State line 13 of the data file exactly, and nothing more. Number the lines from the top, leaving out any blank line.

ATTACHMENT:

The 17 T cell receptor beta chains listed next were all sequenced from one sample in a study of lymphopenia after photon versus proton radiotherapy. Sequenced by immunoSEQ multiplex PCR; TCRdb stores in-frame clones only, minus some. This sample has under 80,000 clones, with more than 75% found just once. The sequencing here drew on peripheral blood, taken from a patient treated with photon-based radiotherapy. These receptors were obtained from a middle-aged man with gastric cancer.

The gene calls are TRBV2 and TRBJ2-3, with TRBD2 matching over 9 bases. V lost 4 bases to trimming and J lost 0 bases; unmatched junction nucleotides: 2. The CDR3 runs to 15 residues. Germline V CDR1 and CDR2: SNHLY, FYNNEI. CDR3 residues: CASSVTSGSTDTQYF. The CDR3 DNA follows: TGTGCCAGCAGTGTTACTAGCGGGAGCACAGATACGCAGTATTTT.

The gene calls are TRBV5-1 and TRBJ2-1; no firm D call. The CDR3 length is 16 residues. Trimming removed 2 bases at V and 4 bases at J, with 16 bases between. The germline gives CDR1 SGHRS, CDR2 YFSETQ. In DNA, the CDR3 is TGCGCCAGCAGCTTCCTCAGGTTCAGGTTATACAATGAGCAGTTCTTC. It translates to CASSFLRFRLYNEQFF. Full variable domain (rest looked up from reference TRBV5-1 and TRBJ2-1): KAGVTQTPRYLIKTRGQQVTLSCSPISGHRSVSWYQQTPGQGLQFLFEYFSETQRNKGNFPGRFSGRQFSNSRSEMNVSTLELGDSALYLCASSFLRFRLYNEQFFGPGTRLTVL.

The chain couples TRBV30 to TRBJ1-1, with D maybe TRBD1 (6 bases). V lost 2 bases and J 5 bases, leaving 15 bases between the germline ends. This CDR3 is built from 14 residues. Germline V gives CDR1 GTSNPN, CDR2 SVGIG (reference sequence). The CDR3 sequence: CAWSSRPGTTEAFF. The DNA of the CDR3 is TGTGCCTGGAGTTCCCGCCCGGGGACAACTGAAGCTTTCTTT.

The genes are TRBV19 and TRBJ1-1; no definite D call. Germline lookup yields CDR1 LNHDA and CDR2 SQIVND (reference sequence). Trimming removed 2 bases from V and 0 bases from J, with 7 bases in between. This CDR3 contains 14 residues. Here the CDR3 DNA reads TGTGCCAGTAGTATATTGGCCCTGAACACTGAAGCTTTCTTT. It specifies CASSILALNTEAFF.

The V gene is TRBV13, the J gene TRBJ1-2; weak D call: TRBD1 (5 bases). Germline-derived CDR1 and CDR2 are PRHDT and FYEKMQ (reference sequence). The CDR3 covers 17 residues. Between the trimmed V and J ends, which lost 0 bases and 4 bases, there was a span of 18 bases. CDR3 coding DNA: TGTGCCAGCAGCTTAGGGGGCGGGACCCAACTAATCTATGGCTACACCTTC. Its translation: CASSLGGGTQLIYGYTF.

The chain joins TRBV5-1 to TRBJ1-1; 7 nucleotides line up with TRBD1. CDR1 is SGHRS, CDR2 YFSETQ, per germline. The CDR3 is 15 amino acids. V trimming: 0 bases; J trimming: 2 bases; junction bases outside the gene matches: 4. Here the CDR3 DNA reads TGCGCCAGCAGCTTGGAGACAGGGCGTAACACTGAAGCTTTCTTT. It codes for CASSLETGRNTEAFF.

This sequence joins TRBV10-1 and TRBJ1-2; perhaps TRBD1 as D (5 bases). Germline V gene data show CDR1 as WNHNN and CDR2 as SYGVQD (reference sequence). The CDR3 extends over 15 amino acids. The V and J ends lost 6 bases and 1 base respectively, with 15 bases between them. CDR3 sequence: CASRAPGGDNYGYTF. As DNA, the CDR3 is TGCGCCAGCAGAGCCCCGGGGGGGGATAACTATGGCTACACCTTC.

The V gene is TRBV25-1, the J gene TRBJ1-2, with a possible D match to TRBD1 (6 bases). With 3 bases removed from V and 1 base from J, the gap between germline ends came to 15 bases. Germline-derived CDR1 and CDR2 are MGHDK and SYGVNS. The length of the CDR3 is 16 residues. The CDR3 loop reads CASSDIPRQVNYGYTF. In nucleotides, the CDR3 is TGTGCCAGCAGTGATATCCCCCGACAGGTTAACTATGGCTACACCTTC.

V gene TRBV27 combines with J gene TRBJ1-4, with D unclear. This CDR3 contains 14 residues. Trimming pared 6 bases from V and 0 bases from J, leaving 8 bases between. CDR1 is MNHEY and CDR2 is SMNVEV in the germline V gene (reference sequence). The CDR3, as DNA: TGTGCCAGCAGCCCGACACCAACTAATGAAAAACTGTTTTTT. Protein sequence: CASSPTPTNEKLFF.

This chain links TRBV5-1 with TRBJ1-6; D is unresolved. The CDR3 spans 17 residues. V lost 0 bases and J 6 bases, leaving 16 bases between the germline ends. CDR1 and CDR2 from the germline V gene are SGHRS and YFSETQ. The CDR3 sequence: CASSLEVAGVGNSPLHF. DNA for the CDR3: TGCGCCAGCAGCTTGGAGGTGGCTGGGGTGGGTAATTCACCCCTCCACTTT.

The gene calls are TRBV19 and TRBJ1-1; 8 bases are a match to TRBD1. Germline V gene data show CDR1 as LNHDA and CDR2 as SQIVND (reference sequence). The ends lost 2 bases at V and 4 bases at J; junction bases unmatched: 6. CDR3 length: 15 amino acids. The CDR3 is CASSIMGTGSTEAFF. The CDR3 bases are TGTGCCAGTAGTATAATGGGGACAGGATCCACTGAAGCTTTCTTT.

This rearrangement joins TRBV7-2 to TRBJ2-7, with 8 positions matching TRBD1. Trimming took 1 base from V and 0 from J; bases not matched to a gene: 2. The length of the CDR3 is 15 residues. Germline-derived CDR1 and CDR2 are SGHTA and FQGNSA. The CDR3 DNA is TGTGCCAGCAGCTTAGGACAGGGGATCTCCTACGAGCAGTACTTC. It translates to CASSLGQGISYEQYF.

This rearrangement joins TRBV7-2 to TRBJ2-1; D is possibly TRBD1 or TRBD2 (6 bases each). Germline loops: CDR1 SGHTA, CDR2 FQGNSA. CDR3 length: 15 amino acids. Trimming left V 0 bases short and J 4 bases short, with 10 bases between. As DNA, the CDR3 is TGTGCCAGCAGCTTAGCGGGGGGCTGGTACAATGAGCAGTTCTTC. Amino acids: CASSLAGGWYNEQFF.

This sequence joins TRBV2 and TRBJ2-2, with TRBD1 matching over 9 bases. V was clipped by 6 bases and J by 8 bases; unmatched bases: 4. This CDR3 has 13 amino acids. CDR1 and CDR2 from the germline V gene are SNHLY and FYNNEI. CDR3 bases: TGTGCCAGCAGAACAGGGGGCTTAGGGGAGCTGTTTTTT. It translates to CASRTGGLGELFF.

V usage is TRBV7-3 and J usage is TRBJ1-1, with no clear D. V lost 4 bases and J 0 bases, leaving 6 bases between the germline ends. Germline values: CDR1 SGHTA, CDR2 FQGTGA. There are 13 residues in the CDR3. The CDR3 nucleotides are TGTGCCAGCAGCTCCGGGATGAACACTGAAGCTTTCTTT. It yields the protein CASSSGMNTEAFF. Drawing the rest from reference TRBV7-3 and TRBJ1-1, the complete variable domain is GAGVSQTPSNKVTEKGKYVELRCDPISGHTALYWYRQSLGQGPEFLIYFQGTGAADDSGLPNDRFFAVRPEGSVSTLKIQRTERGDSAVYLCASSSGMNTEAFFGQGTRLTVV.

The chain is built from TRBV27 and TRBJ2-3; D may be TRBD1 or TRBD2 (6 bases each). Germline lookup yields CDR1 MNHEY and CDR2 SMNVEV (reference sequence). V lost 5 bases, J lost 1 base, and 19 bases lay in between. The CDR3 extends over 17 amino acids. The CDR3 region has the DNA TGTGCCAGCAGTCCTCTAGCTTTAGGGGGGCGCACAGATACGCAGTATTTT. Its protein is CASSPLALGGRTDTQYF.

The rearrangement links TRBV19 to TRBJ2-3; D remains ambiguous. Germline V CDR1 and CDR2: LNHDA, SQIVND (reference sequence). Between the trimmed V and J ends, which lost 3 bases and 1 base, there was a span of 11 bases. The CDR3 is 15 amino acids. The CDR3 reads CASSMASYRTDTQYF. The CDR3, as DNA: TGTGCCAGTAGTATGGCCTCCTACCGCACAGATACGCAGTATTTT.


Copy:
This rearrangement joins TRBV7-2 to TRBJ2-7, with 8 positions matching TRBD1. Trimming took 1 base from V and 0 from J; bases not matched to a gene: 2. The length of the CDR3 is 15 residues. Germline-derived CDR1 and CDR2 are SGHTA and FQGNSA. The CDR3 DNA is TGTGCCAGCAGCTTAGGACAGGGGATCTCCTACGAGCAGTACTTC. It translates to CASSLGQGISYEQYF.